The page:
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Timeslice 25th January 2013 09:30 AM

NAD transformer humming-buzzing/Nichicon KA series
I took out of storage my faithful old NAD 3020i only to find a hum/buzz from the transformer. The unit works and the audio channels are not affected but the buzz is loud enough to detect over low volume playback, and well, it shouldn't be there!

I'm not well informed on what the causes might be. Is it terminal? Do I need to replace or could it be alleviated down the line (caps?) I am planning on replacing all the caps anyway (pre and power amp,) which leads to my second question; does anyone have experience with the new Nichicon KA series?

Thanks in advance.

Ian Finch 26th January 2013 01:37 AM

Search the NAD 3020, 3020i, 3020e topics in this forum. There are dozens of threads, most centred on age issues. A buzzing transformer is not uncommon.

Timeslice 26th January 2013 07:56 AM

Thanks Ian, have done but not seen my particular problem. Will try again.

Anyone know about the Nichicon KA series capacitors?

djoffe 26th January 2013 10:32 AM

Sometimes I've seen (or heard) this when one of the diodes in the bridge blows. You can actually lose two diodes in the bridge. If they blow open, the only issue is that the output becomes half wave, rather than full wave, but that keeps nearly full voltage (especially at light loads) and kind of rattles the transformer as the ripple frequency drops in half.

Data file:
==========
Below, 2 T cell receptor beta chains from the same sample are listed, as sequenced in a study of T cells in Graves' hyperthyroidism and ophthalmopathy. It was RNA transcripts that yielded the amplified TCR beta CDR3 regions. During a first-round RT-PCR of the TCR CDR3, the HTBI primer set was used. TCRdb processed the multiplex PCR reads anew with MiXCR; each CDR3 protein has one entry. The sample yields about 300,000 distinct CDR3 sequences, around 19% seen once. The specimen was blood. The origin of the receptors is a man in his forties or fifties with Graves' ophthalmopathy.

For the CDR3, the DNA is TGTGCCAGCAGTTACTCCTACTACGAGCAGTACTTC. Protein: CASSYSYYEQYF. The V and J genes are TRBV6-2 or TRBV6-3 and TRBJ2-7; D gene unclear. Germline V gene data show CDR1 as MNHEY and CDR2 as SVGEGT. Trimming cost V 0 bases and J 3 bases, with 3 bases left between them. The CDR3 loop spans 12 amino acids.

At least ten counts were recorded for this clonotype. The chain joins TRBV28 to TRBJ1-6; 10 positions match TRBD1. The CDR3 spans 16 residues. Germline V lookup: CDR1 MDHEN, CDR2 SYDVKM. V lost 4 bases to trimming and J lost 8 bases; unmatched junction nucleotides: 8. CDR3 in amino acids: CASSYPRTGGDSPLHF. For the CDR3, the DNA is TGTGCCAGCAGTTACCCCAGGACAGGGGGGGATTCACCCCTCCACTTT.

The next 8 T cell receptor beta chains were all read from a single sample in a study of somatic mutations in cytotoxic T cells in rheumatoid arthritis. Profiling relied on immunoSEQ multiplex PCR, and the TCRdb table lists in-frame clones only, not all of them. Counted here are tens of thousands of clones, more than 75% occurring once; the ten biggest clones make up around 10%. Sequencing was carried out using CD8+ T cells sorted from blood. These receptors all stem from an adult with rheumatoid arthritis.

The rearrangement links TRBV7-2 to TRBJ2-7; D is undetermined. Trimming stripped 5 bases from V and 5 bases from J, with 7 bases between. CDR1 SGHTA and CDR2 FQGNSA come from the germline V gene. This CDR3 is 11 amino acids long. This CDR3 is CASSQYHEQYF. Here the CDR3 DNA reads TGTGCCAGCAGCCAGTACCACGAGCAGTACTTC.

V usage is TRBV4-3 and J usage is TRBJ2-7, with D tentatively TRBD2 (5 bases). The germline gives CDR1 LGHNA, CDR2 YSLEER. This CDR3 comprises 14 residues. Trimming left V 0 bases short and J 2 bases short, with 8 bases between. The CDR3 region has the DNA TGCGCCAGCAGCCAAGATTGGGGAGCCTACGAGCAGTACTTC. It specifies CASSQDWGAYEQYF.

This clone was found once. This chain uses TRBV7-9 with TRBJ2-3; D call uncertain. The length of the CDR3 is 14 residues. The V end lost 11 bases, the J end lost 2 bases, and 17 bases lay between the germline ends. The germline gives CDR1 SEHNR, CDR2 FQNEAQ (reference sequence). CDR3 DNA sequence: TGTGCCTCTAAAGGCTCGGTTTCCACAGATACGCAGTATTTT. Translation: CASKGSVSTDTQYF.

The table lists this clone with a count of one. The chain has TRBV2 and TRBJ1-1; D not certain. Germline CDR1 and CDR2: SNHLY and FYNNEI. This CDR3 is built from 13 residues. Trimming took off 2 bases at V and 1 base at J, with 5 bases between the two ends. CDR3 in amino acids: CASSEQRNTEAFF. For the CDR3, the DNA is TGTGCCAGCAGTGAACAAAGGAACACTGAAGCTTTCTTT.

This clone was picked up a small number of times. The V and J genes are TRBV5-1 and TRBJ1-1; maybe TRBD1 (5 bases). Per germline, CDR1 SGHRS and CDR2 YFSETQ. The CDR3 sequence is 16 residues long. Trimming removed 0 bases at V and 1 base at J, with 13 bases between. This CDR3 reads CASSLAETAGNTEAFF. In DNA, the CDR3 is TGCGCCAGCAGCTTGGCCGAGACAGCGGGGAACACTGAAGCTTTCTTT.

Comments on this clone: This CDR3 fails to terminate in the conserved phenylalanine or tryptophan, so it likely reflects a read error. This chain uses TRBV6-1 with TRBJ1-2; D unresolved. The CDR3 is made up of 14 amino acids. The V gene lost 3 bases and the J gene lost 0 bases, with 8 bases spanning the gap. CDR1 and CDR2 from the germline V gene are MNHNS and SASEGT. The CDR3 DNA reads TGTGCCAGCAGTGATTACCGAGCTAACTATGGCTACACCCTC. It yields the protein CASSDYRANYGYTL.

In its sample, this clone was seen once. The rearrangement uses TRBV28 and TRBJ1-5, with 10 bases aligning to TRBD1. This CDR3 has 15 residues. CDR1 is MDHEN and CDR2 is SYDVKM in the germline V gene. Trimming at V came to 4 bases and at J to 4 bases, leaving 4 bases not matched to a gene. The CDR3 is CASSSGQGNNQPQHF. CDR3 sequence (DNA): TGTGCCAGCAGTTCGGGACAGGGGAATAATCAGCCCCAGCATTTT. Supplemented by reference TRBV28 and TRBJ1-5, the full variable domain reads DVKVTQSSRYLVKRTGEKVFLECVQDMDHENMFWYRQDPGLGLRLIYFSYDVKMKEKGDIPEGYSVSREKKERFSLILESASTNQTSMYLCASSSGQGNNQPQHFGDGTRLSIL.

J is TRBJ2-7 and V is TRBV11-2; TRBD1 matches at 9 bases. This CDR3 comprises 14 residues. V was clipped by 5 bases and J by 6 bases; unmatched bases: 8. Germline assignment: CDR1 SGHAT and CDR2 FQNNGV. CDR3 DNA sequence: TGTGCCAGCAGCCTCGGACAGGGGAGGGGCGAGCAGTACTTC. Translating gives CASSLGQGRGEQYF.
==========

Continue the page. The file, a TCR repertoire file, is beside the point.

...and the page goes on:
The last time I saw this, the package of one of the diodes had exploded...Probably a transient had exceeded the PIV rating of the diode.

Akitika GT-101

Timeslice 26th January 2013 11:44 AM

Thanks, I'll look into the bridge but on quick inspection looks OK.

I just went through the NAD service manual (courtesy NAD 3020 | Owners Manual, Service Manual, Schematics, Free Download | HiFi Engine) for my model, the 3020i and saw that amongst all the electrolytic caps there are two that are listed as Ceramics - a pair of 330uF@63v (C516 and C517) Would they need replacing, and if so, I presume with ceramics?


Ian Finch 26th January 2013 04:38 PM

Here is a typical thread with all the possible answers but no cigars until you get down to the end.

330 uF ceramics? I don't think so - C516 at least, is polarized. Ceramics are non-polar and at the time those models were built, almost all were small, flat discs with a wire attached to each face. They look nothing like the vertical, cylindrical shape of radial leaded (to fit PCBs) electrolytics. The good news is, you only need to replace the electrolytics, because like the name implies, they are wet chemical devices which, over years, dry out and lose their capacitance so things, like power supplies then tend to deliver pretty spiky current that affects the sound and the transformer behaviour.